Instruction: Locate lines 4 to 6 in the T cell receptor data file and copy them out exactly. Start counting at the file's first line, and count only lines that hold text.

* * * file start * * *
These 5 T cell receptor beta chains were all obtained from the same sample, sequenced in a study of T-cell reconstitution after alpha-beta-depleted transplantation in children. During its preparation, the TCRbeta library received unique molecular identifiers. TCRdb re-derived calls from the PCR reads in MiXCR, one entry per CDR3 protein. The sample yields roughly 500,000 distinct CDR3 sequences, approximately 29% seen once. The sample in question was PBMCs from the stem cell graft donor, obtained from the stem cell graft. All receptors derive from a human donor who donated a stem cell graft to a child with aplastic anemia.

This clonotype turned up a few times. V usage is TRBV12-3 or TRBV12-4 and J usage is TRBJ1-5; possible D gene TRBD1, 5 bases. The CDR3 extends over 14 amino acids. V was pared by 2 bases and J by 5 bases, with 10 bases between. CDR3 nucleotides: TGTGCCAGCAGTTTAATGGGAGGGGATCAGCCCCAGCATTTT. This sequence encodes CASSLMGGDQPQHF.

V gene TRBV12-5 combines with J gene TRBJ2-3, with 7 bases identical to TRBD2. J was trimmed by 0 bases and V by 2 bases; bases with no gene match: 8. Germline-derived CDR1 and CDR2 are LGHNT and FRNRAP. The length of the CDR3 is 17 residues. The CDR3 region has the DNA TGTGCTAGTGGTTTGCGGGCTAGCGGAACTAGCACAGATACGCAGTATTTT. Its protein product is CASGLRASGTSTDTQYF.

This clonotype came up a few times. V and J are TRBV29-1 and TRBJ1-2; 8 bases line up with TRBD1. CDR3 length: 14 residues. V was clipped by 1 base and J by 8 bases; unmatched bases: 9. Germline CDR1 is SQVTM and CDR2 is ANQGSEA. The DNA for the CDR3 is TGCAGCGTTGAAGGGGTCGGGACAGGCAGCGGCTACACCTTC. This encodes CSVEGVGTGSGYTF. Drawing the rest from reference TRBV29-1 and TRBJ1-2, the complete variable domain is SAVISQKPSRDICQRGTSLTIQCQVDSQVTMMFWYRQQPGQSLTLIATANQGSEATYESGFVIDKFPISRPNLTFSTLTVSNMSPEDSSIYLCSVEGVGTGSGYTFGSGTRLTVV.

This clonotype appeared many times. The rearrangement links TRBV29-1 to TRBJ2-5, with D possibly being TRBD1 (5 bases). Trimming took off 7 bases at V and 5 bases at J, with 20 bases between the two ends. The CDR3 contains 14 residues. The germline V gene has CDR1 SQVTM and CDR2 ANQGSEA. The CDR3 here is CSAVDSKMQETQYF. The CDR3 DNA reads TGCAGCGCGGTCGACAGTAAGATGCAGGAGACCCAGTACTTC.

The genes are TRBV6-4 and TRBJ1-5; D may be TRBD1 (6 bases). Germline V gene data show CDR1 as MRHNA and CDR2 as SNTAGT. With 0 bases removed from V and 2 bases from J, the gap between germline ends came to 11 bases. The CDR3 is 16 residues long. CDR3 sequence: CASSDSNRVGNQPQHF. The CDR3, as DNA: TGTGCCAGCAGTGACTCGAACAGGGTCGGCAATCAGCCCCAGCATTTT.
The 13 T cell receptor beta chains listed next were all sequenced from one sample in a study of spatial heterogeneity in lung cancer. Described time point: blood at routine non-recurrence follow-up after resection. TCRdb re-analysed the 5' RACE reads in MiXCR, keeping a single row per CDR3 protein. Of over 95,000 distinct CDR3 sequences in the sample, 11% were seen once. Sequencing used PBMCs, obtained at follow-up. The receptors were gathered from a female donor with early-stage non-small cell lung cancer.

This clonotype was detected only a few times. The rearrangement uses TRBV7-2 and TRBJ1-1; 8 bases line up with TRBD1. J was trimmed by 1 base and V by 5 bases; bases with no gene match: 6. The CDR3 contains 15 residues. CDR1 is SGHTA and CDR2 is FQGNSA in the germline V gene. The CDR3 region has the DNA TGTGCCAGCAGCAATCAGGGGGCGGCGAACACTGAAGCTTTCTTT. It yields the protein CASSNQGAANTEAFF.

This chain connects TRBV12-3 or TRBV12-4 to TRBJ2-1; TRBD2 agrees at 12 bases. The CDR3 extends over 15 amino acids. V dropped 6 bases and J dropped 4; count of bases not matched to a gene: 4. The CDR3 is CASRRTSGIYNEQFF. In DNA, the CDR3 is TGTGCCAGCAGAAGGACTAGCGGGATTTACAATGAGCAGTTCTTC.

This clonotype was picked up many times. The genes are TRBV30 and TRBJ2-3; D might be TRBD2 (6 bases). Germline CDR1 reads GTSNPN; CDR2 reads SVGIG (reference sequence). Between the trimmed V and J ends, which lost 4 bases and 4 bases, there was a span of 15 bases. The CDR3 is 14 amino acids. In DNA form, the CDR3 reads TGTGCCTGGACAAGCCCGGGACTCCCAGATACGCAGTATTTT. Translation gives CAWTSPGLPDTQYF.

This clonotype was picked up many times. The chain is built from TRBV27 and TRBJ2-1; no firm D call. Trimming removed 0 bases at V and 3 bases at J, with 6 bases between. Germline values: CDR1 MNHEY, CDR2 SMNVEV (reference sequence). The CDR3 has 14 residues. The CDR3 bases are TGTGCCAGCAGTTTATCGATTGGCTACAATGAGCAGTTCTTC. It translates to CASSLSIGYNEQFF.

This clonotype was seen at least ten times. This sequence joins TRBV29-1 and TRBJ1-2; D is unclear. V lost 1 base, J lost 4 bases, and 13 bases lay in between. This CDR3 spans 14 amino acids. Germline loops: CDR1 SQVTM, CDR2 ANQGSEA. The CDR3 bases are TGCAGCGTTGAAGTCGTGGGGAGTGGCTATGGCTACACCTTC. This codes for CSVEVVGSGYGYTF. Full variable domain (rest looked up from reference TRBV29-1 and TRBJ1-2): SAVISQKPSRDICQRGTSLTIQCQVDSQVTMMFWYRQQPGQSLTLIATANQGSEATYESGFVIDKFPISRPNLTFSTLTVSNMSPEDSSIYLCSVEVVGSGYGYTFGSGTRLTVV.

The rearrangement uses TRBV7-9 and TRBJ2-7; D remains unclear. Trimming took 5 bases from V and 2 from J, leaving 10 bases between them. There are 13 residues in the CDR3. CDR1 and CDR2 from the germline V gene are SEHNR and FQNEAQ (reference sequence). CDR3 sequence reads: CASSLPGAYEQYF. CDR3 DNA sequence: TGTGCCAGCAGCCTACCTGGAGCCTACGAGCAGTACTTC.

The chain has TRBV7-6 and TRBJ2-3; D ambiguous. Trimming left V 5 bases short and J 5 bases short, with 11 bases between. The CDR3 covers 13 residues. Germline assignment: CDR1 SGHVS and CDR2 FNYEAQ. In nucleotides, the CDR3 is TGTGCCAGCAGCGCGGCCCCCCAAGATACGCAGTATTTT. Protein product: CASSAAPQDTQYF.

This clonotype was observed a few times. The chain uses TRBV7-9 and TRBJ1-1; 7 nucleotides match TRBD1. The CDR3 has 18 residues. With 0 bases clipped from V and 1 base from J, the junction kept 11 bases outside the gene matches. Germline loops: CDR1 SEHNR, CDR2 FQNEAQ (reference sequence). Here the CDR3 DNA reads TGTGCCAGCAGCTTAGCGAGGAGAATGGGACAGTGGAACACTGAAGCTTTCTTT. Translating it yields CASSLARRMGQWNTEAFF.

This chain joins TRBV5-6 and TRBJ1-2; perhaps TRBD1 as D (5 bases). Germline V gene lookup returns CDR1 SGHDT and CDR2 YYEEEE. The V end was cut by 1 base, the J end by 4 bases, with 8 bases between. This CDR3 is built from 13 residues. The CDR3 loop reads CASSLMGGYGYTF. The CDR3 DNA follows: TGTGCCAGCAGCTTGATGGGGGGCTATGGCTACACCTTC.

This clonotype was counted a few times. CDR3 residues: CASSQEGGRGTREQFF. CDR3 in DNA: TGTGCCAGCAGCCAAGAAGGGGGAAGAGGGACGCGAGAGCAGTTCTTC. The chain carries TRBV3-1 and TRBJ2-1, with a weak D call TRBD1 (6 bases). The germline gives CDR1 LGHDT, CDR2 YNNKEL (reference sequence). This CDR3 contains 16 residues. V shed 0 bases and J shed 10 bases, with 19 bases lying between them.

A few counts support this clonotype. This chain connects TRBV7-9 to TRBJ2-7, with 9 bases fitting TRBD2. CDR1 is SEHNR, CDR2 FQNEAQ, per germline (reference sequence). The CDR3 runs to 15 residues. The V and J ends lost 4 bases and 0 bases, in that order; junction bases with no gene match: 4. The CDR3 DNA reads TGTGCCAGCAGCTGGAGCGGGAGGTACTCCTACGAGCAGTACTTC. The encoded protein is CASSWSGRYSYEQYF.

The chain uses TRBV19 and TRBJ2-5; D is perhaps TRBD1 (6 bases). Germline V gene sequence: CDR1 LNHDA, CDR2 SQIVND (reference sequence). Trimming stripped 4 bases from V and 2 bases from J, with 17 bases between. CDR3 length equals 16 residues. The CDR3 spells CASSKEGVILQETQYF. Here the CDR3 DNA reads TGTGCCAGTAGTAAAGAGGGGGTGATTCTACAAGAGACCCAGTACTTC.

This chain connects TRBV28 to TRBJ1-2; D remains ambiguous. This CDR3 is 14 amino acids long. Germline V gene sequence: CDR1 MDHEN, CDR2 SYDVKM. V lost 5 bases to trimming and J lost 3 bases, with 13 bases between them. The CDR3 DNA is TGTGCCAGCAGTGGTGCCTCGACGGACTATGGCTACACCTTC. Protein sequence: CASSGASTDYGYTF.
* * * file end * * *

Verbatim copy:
This clonotype came up a few times. V and J are TRBV29-1 and TRBJ1-2; 8 bases line up with TRBD1. CDR3 length: 14 residues. V was clipped by 1 base and J by 8 bases; unmatched bases: 9. Germline CDR1 is SQVTM and CDR2 is ANQGSEA. The DNA for the CDR3 is TGCAGCGTTGAAGGGGTCGGGACAGGCAGCGGCTACACCTTC. This encodes CSVEGVGTGSGYTF. Drawing the rest from reference TRBV29-1 and TRBJ1-2, the complete variable domain is SAVISQKPSRDICQRGTSLTIQCQVDSQVTMMFWYRQQPGQSLTLIATANQGSEATYESGFVIDKFPISRPNLTFSTLTVSNMSPEDSSIYLCSVEGVGTGSGYTFGSGTRLTVV.

This clonotype appeared many times. The rearrangement links TRBV29-1 to TRBJ2-5, with D possibly being TRBD1 (5 bases). Trimming took off 7 bases at V and 5 bases at J, with 20 bases between the two ends. The CDR3 contains 14 residues. The germline V gene has CDR1 SQVTM and CDR2 ANQGSEA. The CDR3 here is CSAVDSKMQETQYF. The CDR3 DNA reads TGCAGCGCGGTCGACAGTAAGATGCAGGAGACCCAGTACTTC.

The genes are TRBV6-4 and TRBJ1-5; D may be TRBD1 (6 bases). Germline V gene data show CDR1 as MRHNA and CDR2 as SNTAGT. With 0 bases removed from V and 2 bases from J, the gap between germline ends came to 11 bases. The CDR3 is 16 residues long. CDR3 sequence: CASSDSNRVGNQPQHF. The CDR3, as DNA: TGTGCCAGCAGTGACTCGAACAGGGTCGGCAATCAGCCCCAGCATTTT.